Separate judicial rulings in Wisconsin and Texas on Oct. 9, 2014 gave cheer to opponents of state laws requiring voters to show photo ID at the polls.
Here’s part of what the Democratic National Committee chairwoman, U.S. Rep. Debbie Wasserman Schultz of Florida, had to say in a statement:
"With less than ten days before early voting starts in Texas and Wisconsin, I am pleased with the judicial decisions yesterday striking down burdensome photo ID laws in those states."
Did the brief Supreme Court order "strike down" the Wisconsin statute?
The DNC leader was in a minority in using that terminology, we found in reviewing media reports and reactions from legal and political observers.
But the New York Times’ headline on its story may have influenced some -- and in fact a DNC spokesman pointed it out to us in providing backup for Wasserman Schultz’s claim.
"Courts Strike Down Voter ID laws in Wisconsin and Texas," the paper’s online headline declared Oct. 9, 2014.
The story beneath that headline, though, used "struck down" only when referring to the Texas ruling. Here’s what it said about Wisconsin: "The Supreme Court on Thursday evening stopped officials in Wisconsin from requiring voters there to provide photo identification before casting their ballots in the coming election."
There’s a significant difference between the rulings in the two states.
In Texas, a federal district court judge -- the lowest level in the federal system -- found that state’s ID law unconstitutional, writing that it intentionally discriminates against black and Hispanic voters.
The Wisconsin case is much further along: The action Wasserman Schultz reacted to was from the U.S. Supreme Court.
In April 2014, Federal District Court Judge Lynn Adelman "struck down" Wisconsin’s law, but the 7th Circuit Court of Appeals found it sound and cleared the way for its use in the Nov. 4, 2014 election. Several groups then appealed to the U.S. Supreme Court.
The high court in its Oct. 9 action did not take up the merits of the Wisconsin law’s constitutionality or even decide whether to take the case at all.
Instead, without comment from the majority in the 6-3 decision, it temporarily blocked the implementation of the law, perhaps in response to plaintiffs’ claims that it was too close to the Nov. 4, 2014 election to be properly implemented.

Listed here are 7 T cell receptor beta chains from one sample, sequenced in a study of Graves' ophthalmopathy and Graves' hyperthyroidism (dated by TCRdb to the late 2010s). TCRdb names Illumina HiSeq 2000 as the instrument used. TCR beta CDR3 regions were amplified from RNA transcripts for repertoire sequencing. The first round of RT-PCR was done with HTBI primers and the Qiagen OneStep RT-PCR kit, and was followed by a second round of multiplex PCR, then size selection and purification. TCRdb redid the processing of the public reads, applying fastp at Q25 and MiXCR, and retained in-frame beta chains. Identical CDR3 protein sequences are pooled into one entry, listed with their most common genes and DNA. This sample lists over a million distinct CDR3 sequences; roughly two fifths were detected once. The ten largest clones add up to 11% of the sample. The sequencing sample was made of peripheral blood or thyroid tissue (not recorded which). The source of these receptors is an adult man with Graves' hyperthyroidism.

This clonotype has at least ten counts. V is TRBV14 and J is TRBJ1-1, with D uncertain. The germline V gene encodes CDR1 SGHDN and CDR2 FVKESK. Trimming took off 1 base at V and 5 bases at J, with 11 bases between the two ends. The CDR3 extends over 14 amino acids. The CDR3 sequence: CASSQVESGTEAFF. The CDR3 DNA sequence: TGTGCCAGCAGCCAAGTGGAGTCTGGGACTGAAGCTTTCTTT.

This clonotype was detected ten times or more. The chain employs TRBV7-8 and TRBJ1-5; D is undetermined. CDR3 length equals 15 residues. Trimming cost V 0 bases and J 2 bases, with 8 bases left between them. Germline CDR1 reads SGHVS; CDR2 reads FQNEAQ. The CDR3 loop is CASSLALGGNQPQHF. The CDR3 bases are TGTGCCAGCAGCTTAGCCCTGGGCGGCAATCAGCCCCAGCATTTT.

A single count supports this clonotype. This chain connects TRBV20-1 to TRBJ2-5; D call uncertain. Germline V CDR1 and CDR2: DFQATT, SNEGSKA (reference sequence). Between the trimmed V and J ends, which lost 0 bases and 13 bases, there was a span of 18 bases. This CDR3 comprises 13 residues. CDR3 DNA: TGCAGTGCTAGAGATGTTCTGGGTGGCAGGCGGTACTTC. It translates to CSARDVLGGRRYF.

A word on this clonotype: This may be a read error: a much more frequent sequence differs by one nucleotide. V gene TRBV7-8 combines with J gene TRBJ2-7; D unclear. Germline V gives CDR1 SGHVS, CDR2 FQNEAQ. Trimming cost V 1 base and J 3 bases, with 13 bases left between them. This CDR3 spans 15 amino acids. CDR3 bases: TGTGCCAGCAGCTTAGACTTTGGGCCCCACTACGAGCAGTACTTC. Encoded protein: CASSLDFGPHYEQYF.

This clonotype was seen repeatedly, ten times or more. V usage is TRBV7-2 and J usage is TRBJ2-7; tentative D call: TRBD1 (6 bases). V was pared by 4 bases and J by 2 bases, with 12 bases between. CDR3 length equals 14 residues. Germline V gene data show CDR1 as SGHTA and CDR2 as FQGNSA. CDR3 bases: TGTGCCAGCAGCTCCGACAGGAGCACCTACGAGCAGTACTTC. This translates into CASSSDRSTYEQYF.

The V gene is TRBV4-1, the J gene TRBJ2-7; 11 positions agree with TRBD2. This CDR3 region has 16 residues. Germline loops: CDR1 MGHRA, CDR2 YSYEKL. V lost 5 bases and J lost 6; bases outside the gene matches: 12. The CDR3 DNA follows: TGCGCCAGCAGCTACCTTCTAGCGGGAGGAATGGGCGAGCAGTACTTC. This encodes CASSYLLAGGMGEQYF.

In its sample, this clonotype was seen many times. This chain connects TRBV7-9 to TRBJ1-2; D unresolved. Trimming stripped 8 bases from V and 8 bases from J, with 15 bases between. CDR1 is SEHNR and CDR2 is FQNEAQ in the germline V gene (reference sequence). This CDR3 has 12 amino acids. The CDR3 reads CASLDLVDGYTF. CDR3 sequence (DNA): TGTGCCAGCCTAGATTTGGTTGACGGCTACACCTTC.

Underscoring the limited and temporary nature of the ruling, two justices who supported upholding Indiana’s voter ID law in a 2008 ruling -- Chief Justice John Roberts and Justice Anthony Kennedy -- voted in the Wisconsin case to block the law for now.
The DNC told us there’s only a semantic difference between "struck down" and "blocked."
We heard otherwise.
"It’s not accurate to say it was ‘struck down,’ but it’s understandable" given the New York Times headline and other media coverage, said Daniel P. Tokaji, an Ohio State University law professor and expert on election law.
Non-lawyers especially can be forgiven for using the term, he said.
"The Supreme Court did not ‘strike down’ the voter ID law," Wisconsin Department of Justice spokeswoman Dana Brueck told us. "It vacated the Seventh Circuit’s September 12th order staying the District Court’s injunction."
She added: "The September 12th order from the Seventh Circuit permitted Wisconsin to enforce the voter ID law in November. The Supreme Court did not take any action whatsoever as to the merits of the voter ID law." Wisconsin Attorney General J.B. Van Hollen is exploring ways to reinstate the law before the November election.
We asked a lawyer for one of the groups that sought the stay to weigh in on this.
Larry Dupuis, legal director for the American Civil Liberties Union of Wisconsin Foundation, said he wouldn’t use "struck down."
But he added that there is no technical legal definition of "struck down, "so I suppose someone could say the law was ‘struck down’ temporarily or for the November election."
The DNC told us Wasserman Schultz’s statement was "consistent with news accounts and had one goal: to communicate clearly to voters that the United State Supreme Court’s action meant that the Wisconsin photo ID law would not be applicable in this year’s election."
We tackled a somewhat similar claim when Gov. Scott Walker said the John Doe investigation into his campaign finances had been "resolved" after two judges ruled it was "over."
We rated that claim False, since it was not final and more court action lay ahead.
Indeed, the federal appeals court overturned the lower-court decision and sent it back to a Wisconsin court, where an earlier action halting it remains under appeal.
Wasserman Schultz said the Supreme Court struck down Wisconsin's photo ID election law.
The high court temporarily halted the law from going into effect but did not take any action on the viability of the law itself.
The ultimate fate of the law is yet to be determined.
We rate her claim False.